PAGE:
Medora recycling may get boostA volunteer recycling program in Medora is running strong, officials say, and may get boost from city workers.
By: Ashley Martin, thedickinsonpress.com
Mayor Doug Ellison said he hopes to have a city worker help with the recycling effort.
“We’d like to provide a city service, say every other day or a couple of times a week to be able to go around and gather cardboard and other recyclables from businesses,” Ellison said
Residents of Medora will continue to recycle on a volunteer basis, Ellison said.
The plan is to assign the responsibility to a city worker part-time during the summer while making sure they have time for other duties, he said.
Wally Owen, who has been volunteering time to recycling efforts for the last two years, said up to a ton of cardboard a week is hauled away from Medora’s drop-off point.
Volunteers gather plastic, newspaper, cardboard aluminum and tin, he added. Boy Scouts have also been active in the recycling program, Ellison said.
Owen is unsure of the volume of other recyclables being taken to the drop site, but said it’s less than cardboard.
“It definitely has an impact on reducing the costs of hauling (garbage) for the city — it reduces it significantly,”
he added. “It’s been going really good and the people have been cooperating really well and it seems to be growing.”
The group began encouraging recycling in an effort to reduce landfill waste, Owen said.
“It’s not a difficult thing to do and it takes some time and a little effort but it will save a lot in the long run, both financially and in landfills filling up,” he added.
Volunteers haul trailers of recyclables to Beach weekly and to Dickinson and Bismarck as needed, Owen said.
Trailers were donated by the Theodore Roosevelt Medora Foundation and Billings County, he said.
The city also dedicated $6,471 toward the cost of hauling recyclables March 1, Medora Auditor Carrie Law said.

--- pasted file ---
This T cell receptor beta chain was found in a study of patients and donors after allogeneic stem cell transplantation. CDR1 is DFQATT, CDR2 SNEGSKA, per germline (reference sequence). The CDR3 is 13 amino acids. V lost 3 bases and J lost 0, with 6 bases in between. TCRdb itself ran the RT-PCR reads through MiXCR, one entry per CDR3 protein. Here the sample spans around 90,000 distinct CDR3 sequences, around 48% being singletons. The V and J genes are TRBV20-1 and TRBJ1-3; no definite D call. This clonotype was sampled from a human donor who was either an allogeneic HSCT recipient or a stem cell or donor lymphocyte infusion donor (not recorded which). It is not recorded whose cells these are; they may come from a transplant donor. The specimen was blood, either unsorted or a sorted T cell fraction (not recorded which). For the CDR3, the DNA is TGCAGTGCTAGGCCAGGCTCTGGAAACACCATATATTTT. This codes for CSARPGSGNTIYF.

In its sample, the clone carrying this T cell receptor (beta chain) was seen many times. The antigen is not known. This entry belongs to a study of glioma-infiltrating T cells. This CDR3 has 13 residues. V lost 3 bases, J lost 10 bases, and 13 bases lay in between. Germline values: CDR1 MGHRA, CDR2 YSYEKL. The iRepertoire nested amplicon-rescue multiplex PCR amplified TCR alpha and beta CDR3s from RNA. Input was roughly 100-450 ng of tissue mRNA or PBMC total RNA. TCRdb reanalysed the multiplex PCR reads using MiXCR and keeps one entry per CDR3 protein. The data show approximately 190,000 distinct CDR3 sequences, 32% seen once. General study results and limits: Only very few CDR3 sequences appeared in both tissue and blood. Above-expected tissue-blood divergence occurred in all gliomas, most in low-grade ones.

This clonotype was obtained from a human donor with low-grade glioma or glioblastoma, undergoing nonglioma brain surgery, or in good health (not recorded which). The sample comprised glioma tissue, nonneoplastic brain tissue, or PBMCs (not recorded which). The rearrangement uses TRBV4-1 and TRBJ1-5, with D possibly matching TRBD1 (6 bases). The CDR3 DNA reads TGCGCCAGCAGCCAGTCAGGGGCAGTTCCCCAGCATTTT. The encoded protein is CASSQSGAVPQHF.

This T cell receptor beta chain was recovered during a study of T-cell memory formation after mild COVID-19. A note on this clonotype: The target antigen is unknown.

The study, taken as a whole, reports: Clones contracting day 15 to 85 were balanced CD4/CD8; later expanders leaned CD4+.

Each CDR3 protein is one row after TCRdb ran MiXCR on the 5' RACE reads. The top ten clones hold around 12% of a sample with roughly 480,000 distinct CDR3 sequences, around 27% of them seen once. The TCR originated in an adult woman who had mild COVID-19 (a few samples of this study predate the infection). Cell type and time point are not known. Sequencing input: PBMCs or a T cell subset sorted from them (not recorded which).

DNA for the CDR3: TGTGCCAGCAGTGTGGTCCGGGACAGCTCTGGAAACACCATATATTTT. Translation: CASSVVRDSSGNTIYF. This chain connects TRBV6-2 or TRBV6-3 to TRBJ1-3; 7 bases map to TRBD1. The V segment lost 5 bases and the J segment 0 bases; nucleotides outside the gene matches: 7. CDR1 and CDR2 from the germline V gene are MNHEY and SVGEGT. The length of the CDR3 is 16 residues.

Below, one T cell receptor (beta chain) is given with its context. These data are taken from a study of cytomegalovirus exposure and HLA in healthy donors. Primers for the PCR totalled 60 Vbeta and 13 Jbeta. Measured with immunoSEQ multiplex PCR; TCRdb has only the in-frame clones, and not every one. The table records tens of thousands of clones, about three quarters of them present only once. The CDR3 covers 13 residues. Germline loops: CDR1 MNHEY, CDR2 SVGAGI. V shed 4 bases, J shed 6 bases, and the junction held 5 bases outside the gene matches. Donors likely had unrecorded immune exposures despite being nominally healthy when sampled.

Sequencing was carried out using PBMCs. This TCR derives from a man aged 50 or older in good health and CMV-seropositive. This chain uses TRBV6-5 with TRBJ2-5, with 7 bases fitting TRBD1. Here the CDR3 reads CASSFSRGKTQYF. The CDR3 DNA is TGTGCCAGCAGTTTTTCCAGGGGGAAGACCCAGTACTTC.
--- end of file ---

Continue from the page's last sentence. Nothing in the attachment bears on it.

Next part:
The funding became available due to a billing error, Ellison said.
“What happened is there had been an underpayment on some utility billing, some under billing on utilities and we discovered that discrepancy and we received the payment that had been under billed from a customer,” Ellison said.
Owen is glad the city is contributing and said the fuel reimbursement will help.
Dickinson also received a boost for recycling efforts, according to a press release.
USDA Rural Development State Director Jasper Schneider announced Thursday that Dickinson will receive a $20,600 solid waste management grant to implement a solid waste reduction and recycling program.
Based on 2009 figures Dickinson’s landfill has a life-span of 20 years, but with population growth it’s likely much shorter, according to the release.
The solid waste recycling program will use the money toward developing drop-off locations in the community to collect yard waste, used motor oil, wood ashes, cardboard and aluminum. The program also will extend technical assistance to 23 communities that dispose in the Dickinson landfill, according to the release.
The city’s goal for the program is to increase the collection of compostable materials by 1/3 each year for the next three years, ultimately leading to a policy banning yard waste entering the municipal solid waste landfill, according to the release. The collection of cardboard materials is also expected to increase by 1/3 in each of the next three years, according to the release.